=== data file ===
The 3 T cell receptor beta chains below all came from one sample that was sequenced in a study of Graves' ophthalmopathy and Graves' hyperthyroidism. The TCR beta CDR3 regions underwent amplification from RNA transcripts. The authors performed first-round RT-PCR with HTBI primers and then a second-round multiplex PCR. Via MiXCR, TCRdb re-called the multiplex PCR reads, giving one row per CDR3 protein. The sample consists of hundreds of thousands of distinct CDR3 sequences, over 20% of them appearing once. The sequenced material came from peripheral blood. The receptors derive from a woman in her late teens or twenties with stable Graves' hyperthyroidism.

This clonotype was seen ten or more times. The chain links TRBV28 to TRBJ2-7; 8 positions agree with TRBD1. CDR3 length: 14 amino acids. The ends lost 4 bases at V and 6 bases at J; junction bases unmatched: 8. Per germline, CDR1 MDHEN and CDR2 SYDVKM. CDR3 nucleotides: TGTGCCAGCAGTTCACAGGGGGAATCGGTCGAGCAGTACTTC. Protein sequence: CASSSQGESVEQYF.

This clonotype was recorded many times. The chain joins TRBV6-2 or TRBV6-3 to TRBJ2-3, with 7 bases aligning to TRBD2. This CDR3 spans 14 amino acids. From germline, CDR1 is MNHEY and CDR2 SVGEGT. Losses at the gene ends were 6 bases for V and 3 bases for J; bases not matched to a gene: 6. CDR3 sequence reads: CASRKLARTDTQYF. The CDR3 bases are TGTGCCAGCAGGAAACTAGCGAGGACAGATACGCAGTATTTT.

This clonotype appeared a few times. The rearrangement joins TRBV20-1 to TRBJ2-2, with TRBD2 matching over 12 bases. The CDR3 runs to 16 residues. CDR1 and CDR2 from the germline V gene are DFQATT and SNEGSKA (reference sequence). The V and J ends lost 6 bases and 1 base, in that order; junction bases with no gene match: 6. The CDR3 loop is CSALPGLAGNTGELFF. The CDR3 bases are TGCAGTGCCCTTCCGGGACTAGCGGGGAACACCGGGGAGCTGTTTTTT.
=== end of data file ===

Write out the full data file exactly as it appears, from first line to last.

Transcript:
The 3 T cell receptor beta chains below all came from one sample that was sequenced in a study of Graves' ophthalmopathy and Graves' hyperthyroidism. The TCR beta CDR3 regions underwent amplification from RNA transcripts. The authors performed first-round RT-PCR with HTBI primers and then a second-round multiplex PCR. Via MiXCR, TCRdb re-called the multiplex PCR reads, giving one row per CDR3 protein. The sample consists of hundreds of thousands of distinct CDR3 sequences, over 20% of them appearing once. The sequenced material came from peripheral blood. The receptors derive from a woman in her late teens or twenties with stable Graves' hyperthyroidism.

This clonotype was seen ten or more times. The chain links TRBV28 to TRBJ2-7; 8 positions agree with TRBD1. CDR3 length: 14 amino acids. The ends lost 4 bases at V and 6 bases at J; junction bases unmatched: 8. Per germline, CDR1 MDHEN and CDR2 SYDVKM. CDR3 nucleotides: TGTGCCAGCAGTTCACAGGGGGAATCGGTCGAGCAGTACTTC. Protein sequence: CASSSQGESVEQYF.

This clonotype was recorded many times. The chain joins TRBV6-2 or TRBV6-3 to TRBJ2-3, with 7 bases aligning to TRBD2. This CDR3 spans 14 amino acids. From germline, CDR1 is MNHEY and CDR2 SVGEGT. Losses at the gene ends were 6 bases for V and 3 bases for J; bases not matched to a gene: 6. CDR3 sequence reads: CASRKLARTDTQYF. The CDR3 bases are TGTGCCAGCAGGAAACTAGCGAGGACAGATACGCAGTATTTT.

This clonotype appeared a few times. The rearrangement joins TRBV20-1 to TRBJ2-2, with TRBD2 matching over 12 bases. The CDR3 runs to 16 residues. CDR1 and CDR2 from the germline V gene are DFQATT and SNEGSKA (reference sequence). The V and J ends lost 6 bases and 1 base, in that order; junction bases with no gene match: 6. The CDR3 loop is CSALPGLAGNTGELFF. The CDR3 bases are TGCAGTGCCCTTCCGGGACTAGCGGGGAACACCGGGGAGCTGTTTTTT.